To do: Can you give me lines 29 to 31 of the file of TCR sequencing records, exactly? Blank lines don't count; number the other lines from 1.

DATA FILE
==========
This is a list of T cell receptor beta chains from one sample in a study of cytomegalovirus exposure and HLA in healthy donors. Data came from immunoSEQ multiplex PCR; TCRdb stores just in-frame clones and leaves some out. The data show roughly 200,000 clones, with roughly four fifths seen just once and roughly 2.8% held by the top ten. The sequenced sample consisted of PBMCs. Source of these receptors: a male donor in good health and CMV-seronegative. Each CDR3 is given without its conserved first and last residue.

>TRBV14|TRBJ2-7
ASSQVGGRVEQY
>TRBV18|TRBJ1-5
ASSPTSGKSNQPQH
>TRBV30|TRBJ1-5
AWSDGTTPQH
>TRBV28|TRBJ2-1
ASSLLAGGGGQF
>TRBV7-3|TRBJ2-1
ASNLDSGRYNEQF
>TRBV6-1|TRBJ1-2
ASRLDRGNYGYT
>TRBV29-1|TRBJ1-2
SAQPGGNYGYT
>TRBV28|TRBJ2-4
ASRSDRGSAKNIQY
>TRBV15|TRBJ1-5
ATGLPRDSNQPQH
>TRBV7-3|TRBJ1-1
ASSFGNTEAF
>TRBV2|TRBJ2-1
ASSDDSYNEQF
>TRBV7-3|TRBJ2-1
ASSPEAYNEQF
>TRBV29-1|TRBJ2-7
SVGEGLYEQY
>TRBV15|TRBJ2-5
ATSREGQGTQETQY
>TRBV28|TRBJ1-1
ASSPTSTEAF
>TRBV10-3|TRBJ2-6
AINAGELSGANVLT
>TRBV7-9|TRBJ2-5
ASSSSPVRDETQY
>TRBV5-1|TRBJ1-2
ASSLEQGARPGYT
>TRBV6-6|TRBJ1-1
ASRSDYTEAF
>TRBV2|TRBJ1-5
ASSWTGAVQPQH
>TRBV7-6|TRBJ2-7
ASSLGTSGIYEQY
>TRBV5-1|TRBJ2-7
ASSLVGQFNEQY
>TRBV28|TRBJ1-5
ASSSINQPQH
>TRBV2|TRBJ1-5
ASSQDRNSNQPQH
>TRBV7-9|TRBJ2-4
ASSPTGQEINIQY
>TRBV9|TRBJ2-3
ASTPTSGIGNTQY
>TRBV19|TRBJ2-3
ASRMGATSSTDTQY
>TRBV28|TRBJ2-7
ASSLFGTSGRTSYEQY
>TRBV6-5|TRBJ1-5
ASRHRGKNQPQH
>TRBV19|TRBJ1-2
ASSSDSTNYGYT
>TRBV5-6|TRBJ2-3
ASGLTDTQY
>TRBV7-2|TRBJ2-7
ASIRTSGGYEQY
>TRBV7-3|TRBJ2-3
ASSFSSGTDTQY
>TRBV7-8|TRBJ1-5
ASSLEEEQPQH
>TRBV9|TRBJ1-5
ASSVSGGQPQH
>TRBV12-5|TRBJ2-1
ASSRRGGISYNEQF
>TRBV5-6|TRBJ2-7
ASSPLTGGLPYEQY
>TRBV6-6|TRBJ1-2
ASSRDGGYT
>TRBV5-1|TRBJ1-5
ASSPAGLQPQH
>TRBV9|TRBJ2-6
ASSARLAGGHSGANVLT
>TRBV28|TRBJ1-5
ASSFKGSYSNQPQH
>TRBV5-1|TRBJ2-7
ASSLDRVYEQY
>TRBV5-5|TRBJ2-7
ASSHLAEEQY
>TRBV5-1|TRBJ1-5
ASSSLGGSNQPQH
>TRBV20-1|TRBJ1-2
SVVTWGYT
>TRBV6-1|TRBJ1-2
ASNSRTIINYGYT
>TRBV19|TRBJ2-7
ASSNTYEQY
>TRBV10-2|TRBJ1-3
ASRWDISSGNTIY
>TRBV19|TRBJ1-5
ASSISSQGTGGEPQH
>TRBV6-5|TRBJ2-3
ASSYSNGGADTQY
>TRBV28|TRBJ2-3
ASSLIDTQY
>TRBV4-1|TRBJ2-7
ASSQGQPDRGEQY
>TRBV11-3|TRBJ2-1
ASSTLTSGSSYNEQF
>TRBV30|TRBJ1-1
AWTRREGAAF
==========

ATSREGQGTQETQY
>TRBV28|TRBJ1-1
ASSPTSTEAF